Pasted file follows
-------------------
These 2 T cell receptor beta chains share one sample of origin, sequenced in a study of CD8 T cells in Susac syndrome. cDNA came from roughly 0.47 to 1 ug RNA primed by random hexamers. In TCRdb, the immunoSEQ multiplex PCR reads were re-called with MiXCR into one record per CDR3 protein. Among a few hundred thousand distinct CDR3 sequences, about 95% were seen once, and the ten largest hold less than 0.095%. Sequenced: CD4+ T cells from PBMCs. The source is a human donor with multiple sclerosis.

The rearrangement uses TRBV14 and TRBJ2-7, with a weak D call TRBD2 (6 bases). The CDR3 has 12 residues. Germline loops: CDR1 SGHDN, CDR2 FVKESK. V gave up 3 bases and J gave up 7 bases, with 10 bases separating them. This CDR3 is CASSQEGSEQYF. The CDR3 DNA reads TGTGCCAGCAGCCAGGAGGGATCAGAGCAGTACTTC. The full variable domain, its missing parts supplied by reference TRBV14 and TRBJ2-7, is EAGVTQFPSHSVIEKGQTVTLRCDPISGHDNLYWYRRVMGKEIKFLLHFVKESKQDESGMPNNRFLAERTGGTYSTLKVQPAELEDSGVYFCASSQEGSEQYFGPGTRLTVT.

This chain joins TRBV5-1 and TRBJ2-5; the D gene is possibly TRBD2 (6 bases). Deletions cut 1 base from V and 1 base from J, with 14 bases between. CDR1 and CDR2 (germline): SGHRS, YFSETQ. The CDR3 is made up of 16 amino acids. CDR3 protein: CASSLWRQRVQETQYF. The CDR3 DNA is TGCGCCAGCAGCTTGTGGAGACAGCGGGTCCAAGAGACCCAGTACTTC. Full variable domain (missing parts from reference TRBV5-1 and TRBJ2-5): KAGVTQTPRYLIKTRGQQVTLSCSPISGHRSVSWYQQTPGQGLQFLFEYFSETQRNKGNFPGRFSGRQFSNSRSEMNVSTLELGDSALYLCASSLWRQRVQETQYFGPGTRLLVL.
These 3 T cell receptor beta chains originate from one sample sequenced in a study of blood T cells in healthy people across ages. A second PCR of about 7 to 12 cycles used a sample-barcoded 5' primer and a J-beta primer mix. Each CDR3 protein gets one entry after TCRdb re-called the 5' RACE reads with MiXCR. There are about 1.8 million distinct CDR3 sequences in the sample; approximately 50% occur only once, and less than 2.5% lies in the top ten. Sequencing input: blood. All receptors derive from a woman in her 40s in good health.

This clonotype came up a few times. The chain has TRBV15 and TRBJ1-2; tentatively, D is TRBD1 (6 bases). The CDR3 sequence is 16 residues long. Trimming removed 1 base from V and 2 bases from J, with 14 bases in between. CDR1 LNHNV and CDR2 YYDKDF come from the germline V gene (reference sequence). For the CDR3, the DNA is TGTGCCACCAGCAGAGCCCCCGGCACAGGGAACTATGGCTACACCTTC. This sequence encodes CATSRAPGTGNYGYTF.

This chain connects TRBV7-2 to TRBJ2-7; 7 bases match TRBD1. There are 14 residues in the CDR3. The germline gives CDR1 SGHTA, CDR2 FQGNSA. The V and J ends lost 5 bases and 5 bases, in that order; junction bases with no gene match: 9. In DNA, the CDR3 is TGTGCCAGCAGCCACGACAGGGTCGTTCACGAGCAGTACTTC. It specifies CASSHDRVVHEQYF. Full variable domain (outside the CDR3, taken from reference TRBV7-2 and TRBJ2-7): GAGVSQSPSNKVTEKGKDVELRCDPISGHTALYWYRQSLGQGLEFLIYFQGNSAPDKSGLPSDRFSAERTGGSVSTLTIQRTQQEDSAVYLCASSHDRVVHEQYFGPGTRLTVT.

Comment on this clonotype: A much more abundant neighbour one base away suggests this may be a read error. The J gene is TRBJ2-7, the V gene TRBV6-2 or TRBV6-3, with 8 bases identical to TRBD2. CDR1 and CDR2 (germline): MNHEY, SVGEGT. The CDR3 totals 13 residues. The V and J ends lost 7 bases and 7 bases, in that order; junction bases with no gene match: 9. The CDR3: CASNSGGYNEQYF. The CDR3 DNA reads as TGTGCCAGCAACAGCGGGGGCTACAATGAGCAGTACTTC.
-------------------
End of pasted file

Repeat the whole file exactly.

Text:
These 2 T cell receptor beta chains share one sample of origin, sequenced in a study of CD8 T cells in Susac syndrome. cDNA came from roughly 0.47 to 1 ug RNA primed by random hexamers. In TCRdb, the immunoSEQ multiplex PCR reads were re-called with MiXCR into one record per CDR3 protein. Among a few hundred thousand distinct CDR3 sequences, about 95% were seen once, and the ten largest hold less than 0.095%. Sequenced: CD4+ T cells from PBMCs. The source is a human donor with multiple sclerosis.

The rearrangement uses TRBV14 and TRBJ2-7, with a weak D call TRBD2 (6 bases). The CDR3 has 12 residues. Germline loops: CDR1 SGHDN, CDR2 FVKESK. V gave up 3 bases and J gave up 7 bases, with 10 bases separating them. This CDR3 is CASSQEGSEQYF. The CDR3 DNA reads TGTGCCAGCAGCCAGGAGGGATCAGAGCAGTACTTC. The full variable domain, its missing parts supplied by reference TRBV14 and TRBJ2-7, is EAGVTQFPSHSVIEKGQTVTLRCDPISGHDNLYWYRRVMGKEIKFLLHFVKESKQDESGMPNNRFLAERTGGTYSTLKVQPAELEDSGVYFCASSQEGSEQYFGPGTRLTVT.

This chain joins TRBV5-1 and TRBJ2-5; the D gene is possibly TRBD2 (6 bases). Deletions cut 1 base from V and 1 base from J, with 14 bases between. CDR1 and CDR2 (germline): SGHRS, YFSETQ. The CDR3 is made up of 16 amino acids. CDR3 protein: CASSLWRQRVQETQYF. The CDR3 DNA is TGCGCCAGCAGCTTGTGGAGACAGCGGGTCCAAGAGACCCAGTACTTC. Full variable domain (missing parts from reference TRBV5-1 and TRBJ2-5): KAGVTQTPRYLIKTRGQQVTLSCSPISGHRSVSWYQQTPGQGLQFLFEYFSETQRNKGNFPGRFSGRQFSNSRSEMNVSTLELGDSALYLCASSLWRQRVQETQYFGPGTRLLVL.
These 3 T cell receptor beta chains originate from one sample sequenced in a study of blood T cells in healthy people across ages. A second PCR of about 7 to 12 cycles used a sample-barcoded 5' primer and a J-beta primer mix. Each CDR3 protein gets one entry after TCRdb re-called the 5' RACE reads with MiXCR. There are about 1.8 million distinct CDR3 sequences in the sample; approximately 50% occur only once, and less than 2.5% lies in the top ten. Sequencing input: blood. All receptors derive from a woman in her 40s in good health.

This clonotype came up a few times. The chain has TRBV15 and TRBJ1-2; tentatively, D is TRBD1 (6 bases). The CDR3 sequence is 16 residues long. Trimming removed 1 base from V and 2 bases from J, with 14 bases in between. CDR1 LNHNV and CDR2 YYDKDF come from the germline V gene (reference sequence). For the CDR3, the DNA is TGTGCCACCAGCAGAGCCCCCGGCACAGGGAACTATGGCTACACCTTC. This sequence encodes CATSRAPGTGNYGYTF.

This chain connects TRBV7-2 to TRBJ2-7; 7 bases match TRBD1. There are 14 residues in the CDR3. The germline gives CDR1 SGHTA, CDR2 FQGNSA. The V and J ends lost 5 bases and 5 bases, in that order; junction bases with no gene match: 9. In DNA, the CDR3 is TGTGCCAGCAGCCACGACAGGGTCGTTCACGAGCAGTACTTC. It specifies CASSHDRVVHEQYF. Full variable domain (outside the CDR3, taken from reference TRBV7-2 and TRBJ2-7): GAGVSQSPSNKVTEKGKDVELRCDPISGHTALYWYRQSLGQGLEFLIYFQGNSAPDKSGLPSDRFSAERTGGSVSTLTIQRTQQEDSAVYLCASSHDRVVHEQYFGPGTRLTVT.

Comment on this clonotype: A much more abundant neighbour one base away suggests this may be a read error. The J gene is TRBJ2-7, the V gene TRBV6-2 or TRBV6-3, with 8 bases identical to TRBD2. CDR1 and CDR2 (germline): MNHEY, SVGEGT. The CDR3 totals 13 residues. The V and J ends lost 7 bases and 7 bases, in that order; junction bases with no gene match: 9. The CDR3: CASNSGGYNEQYF. The CDR3 DNA reads as TGTGCCAGCAACAGCGGGGGCTACAATGAGCAGTACTTC.